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Switching the disease off: Effects of spatial and temporal inactivation of mutant huntingtin in Huntington disease

Final Report Summary - SWITCH-HD (Switching the disease off: Effects of spatial and temporal inactivation of mutant huntingtin in Huntington disease)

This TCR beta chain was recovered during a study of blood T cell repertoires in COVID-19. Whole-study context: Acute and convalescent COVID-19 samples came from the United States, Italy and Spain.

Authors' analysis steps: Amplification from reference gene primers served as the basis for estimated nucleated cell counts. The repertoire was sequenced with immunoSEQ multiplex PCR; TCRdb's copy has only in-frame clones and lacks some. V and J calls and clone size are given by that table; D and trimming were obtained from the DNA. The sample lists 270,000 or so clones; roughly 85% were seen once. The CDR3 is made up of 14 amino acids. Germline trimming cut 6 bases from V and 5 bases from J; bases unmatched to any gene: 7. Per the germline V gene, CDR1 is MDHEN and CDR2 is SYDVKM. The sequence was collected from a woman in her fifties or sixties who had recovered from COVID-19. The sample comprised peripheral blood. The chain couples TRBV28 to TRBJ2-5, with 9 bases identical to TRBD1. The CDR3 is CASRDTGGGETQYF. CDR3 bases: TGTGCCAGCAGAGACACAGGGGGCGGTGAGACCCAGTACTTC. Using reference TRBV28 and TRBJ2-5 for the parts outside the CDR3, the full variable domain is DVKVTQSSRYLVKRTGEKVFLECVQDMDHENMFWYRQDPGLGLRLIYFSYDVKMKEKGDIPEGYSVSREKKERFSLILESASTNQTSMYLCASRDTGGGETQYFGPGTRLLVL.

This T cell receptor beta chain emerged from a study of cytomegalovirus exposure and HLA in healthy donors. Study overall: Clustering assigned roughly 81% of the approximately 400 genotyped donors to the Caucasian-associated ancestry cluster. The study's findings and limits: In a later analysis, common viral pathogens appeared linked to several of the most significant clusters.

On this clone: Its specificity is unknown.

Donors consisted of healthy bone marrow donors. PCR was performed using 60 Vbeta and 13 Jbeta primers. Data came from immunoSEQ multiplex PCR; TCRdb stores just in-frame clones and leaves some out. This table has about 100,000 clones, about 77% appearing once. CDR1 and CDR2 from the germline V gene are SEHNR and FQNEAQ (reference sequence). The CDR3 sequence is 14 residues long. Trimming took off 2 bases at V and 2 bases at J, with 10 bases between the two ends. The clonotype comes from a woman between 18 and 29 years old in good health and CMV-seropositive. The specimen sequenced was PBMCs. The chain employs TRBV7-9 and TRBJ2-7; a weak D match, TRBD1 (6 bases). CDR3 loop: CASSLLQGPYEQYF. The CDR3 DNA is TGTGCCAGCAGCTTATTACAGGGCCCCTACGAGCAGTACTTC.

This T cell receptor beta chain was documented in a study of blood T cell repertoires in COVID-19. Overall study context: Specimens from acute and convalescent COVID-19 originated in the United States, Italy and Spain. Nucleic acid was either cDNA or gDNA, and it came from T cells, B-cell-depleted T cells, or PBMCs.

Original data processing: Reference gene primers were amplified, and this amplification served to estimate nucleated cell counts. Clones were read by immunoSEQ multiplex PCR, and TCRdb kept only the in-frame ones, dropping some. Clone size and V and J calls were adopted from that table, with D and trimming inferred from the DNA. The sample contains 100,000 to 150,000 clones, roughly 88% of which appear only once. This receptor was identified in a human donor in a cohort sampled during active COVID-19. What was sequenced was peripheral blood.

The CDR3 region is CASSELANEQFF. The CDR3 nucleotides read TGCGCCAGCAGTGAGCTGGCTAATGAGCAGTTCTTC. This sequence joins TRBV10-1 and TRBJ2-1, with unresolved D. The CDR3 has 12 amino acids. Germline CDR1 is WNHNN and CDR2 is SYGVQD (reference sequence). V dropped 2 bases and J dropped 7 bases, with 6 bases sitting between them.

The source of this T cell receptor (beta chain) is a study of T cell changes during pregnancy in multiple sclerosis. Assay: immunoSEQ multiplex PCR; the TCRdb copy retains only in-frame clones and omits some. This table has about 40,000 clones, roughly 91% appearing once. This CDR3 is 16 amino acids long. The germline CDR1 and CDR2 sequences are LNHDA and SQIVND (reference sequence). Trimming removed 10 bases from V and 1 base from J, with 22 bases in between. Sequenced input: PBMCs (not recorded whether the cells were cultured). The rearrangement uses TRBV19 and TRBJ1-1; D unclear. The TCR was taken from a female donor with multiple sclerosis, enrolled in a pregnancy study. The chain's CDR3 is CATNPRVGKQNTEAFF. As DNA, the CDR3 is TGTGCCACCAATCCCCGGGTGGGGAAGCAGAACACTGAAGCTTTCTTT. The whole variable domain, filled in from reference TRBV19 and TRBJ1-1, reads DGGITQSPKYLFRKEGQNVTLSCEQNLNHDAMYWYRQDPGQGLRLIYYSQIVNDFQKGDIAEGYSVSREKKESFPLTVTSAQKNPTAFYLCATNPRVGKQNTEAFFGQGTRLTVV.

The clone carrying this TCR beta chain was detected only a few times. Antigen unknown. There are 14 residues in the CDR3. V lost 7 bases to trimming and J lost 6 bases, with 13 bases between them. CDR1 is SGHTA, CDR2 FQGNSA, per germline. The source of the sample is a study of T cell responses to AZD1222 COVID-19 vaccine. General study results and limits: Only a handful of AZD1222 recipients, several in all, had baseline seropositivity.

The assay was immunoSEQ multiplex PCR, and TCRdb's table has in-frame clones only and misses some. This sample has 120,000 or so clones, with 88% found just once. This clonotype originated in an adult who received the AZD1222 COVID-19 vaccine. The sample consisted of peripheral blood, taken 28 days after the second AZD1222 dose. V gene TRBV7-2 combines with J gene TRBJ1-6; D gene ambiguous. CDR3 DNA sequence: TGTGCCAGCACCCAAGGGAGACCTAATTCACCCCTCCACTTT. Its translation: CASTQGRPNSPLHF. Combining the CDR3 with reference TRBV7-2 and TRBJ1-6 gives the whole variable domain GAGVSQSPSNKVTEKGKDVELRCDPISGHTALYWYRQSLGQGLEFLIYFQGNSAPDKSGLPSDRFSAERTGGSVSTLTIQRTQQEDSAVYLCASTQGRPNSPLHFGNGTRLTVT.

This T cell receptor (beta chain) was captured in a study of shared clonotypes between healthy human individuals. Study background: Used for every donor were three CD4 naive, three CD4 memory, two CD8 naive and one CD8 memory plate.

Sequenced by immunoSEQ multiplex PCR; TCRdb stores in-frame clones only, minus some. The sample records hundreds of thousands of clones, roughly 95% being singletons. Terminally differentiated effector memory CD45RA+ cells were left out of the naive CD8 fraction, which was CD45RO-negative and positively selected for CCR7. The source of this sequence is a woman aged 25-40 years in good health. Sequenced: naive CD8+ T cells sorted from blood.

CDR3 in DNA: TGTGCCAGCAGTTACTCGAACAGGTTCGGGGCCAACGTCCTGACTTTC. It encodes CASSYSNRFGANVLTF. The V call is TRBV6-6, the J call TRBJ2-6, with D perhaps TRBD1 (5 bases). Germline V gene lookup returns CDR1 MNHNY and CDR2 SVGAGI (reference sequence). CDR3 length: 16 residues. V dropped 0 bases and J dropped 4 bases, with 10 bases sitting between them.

Huntington Disease (HD) is a fatal, autosomal dominantly inherited neurodegenerative disorder, which is caused by an expanded CAG repeat in the huntingtin gene. In Europe, the annual cost per HD was estimated to be at least €30.000. Thus, despite the relatively small patient population there is an enormous socio-economic impact of HD. And the immense emotional burden placed on patients, their families, and their caregivers, represents a great challenge to society. A disease modifying treatment is urgently needed. Targeting specific mechanisms that are thought to be relevant to human disease pathogenesis is very challenging as there is only scant data from human studies to prioritize biological mechanisms. Given the monogenic nature of HD, targeted suppression of the mutant protein, mutant Huntingtin (mHTT), represents a promising strategy for therapy. While the most affected region in HD is the striatum, mHTT is expressed ubiquitously. Marked atrophy also occurs in other brain regions such as the cortex and the hypothalamus. The latter has been linked to disturbances in sleep pattern, energy metabolism and emotion, all of them non-motor symptoms of HD that often occur early in disease. Therefore, it is important to investigate which brain region to target to achieve amelioration of specific symptoms, and to determine when treatment should be started. For this purpose, preclinical studies using animal models are essential. EKUT has generated BACHD transgenic rats, which express full-length mutant human htt in the same developmental and tissue- and cell-specific manner seen in patients with the disease. These rats show motor deficits and neuropathological changes similarly as seen in HD patients. In this project, we further characterized these rats in terms of cognitive and psychiatric-like changes, evaluated potential biomarkers by neuroimaging and in peripheral tissue such as blood or CSF and investigated cellular mechanisms involving mHTT in primary neurons. The outcome of these studies served as read-outs to assess the efficacy of mHTT lowering in the striatum or the hypothalamus in BACHD rats. One major result of the study is that silencing of mHTT specifically in the lateral hypothalamus of BACHD rats with ssAAV1-miHTT rescued motor impairments regardless of the stage of disease, rectified food intake during growth phase, and reduced the amount of abdominal adipose deposits in the symptomatic stage when compared to the BACHD and wild-type littermates.